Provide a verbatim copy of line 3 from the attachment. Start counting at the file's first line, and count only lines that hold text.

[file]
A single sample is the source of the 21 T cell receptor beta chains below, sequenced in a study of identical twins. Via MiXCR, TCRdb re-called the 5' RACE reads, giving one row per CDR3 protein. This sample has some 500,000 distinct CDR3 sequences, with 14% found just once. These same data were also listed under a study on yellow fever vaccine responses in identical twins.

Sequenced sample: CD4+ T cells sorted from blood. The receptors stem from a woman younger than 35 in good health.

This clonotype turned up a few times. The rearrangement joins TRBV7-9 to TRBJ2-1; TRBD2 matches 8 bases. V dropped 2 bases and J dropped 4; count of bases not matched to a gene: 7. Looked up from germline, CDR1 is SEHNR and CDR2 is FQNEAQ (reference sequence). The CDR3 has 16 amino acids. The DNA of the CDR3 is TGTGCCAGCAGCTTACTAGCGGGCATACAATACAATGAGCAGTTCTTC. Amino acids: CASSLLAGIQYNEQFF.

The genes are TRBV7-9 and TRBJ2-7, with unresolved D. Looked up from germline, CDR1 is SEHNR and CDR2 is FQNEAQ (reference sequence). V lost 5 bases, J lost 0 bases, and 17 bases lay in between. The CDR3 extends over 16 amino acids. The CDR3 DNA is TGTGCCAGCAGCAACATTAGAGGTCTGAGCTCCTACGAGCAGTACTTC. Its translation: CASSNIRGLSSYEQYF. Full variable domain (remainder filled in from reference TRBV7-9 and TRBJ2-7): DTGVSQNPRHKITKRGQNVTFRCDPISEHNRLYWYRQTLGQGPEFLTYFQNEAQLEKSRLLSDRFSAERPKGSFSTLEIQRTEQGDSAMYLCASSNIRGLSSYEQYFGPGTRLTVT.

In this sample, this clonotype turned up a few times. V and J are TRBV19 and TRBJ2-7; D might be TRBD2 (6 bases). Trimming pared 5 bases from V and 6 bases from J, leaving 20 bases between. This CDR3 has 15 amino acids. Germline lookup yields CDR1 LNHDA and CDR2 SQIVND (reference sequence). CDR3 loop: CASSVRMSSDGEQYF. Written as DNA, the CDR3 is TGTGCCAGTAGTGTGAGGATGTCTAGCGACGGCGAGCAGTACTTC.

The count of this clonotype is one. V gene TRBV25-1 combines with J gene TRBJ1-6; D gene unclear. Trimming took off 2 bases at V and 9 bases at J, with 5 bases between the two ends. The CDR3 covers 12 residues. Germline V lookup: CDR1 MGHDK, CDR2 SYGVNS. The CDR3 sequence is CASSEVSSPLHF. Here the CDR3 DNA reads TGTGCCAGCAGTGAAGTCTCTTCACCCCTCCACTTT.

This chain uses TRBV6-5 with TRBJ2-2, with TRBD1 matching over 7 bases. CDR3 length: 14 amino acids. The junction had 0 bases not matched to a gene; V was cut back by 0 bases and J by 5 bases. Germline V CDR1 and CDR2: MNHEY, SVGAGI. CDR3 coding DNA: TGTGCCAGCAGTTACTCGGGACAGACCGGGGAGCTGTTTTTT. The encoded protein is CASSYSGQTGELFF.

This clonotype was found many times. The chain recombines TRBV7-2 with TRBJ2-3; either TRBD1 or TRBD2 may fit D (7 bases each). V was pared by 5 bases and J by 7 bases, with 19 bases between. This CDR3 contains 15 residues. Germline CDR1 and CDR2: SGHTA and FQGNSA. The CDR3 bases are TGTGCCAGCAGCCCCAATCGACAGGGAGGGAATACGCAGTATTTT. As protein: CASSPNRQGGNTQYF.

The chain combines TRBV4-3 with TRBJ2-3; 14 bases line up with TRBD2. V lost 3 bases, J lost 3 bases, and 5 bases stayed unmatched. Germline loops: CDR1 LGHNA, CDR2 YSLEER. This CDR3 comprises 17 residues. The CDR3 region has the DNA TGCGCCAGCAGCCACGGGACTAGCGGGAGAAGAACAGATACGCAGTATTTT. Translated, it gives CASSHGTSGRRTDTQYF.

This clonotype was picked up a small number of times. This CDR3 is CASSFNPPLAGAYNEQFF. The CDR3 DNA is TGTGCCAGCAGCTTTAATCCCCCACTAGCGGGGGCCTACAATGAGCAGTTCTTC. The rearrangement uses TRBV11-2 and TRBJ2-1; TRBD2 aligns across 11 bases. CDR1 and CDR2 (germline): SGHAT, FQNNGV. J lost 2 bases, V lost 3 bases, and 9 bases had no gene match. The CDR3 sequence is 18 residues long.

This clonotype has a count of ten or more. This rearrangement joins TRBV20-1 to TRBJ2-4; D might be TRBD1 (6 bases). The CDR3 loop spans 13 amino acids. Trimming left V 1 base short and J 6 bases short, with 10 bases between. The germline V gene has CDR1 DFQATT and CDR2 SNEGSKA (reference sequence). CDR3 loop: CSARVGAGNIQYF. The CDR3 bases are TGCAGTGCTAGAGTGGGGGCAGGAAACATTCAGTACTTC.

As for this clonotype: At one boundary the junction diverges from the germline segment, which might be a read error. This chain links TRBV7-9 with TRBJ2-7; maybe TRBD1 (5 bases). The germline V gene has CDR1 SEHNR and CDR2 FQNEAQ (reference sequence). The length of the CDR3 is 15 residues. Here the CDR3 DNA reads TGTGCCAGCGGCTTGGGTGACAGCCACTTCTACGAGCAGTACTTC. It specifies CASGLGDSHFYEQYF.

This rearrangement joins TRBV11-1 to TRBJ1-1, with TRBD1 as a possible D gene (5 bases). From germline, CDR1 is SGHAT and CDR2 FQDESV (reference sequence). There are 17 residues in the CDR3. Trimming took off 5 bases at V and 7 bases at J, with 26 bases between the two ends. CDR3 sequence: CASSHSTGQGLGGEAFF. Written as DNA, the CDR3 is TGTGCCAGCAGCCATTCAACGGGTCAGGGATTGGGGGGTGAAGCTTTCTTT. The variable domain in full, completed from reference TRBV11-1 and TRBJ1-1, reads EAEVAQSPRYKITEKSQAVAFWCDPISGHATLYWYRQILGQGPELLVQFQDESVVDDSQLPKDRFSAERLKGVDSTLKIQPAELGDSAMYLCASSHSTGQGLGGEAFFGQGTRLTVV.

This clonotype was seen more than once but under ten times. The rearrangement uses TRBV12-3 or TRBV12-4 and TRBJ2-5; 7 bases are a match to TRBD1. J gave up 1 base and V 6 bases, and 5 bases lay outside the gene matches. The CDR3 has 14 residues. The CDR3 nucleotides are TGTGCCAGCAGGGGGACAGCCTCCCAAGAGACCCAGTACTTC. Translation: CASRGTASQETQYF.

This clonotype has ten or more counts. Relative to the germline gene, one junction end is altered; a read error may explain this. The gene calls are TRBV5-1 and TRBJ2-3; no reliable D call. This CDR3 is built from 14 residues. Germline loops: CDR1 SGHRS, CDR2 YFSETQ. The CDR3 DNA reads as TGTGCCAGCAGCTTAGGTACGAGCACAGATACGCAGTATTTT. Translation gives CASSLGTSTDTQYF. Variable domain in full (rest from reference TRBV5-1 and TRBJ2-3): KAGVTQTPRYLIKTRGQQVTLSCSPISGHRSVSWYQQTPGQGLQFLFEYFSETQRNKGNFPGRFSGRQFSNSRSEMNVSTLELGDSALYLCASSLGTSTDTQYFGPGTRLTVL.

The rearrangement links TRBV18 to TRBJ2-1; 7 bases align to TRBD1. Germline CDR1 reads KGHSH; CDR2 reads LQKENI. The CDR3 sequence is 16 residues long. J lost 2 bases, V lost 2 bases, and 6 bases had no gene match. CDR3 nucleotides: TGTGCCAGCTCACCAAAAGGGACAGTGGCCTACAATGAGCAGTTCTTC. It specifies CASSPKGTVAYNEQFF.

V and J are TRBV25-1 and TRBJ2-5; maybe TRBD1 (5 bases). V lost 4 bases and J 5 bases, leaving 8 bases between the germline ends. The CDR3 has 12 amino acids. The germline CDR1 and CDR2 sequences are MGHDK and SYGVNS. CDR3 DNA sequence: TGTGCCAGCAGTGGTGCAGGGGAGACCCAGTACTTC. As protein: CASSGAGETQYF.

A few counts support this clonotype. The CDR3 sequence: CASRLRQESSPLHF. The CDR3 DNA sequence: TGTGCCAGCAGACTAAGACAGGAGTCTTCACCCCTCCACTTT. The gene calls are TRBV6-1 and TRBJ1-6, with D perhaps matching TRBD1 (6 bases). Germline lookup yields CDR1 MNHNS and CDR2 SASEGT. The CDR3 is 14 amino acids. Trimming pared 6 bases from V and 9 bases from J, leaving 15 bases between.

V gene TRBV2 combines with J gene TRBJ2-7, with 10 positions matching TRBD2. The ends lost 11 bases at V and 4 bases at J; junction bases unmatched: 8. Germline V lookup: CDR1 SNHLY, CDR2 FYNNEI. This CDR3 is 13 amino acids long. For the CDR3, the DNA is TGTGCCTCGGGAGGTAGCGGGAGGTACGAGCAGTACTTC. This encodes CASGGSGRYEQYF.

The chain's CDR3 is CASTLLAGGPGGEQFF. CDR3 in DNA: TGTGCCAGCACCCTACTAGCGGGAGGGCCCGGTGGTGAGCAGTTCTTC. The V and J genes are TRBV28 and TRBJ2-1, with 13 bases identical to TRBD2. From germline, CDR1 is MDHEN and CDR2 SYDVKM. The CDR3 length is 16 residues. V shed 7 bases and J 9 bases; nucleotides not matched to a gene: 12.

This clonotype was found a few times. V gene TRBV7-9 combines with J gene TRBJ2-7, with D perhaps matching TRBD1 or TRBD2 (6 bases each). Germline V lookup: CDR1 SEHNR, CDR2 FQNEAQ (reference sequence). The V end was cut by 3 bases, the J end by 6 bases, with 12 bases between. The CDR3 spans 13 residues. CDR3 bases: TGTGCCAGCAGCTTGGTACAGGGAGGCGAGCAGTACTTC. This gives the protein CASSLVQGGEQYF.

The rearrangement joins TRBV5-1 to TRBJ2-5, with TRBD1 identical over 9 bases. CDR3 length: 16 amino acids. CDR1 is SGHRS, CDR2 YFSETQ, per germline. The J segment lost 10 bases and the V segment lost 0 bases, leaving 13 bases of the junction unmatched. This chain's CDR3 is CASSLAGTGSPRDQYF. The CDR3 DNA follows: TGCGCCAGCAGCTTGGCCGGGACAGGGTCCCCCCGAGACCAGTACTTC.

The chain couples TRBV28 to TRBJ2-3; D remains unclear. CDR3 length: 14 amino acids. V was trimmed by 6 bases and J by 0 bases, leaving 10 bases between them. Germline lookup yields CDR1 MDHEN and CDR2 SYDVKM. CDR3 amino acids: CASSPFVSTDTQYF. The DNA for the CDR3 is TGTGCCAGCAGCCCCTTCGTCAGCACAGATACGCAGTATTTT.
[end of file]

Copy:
This clonotype turned up a few times. The rearrangement joins TRBV7-9 to TRBJ2-1; TRBD2 matches 8 bases. V dropped 2 bases and J dropped 4; count of bases not matched to a gene: 7. Looked up from germline, CDR1 is SEHNR and CDR2 is FQNEAQ (reference sequence). The CDR3 has 16 amino acids. The DNA of the CDR3 is TGTGCCAGCAGCTTACTAGCGGGCATACAATACAATGAGCAGTTCTTC. Amino acids: CASSLLAGIQYNEQFF.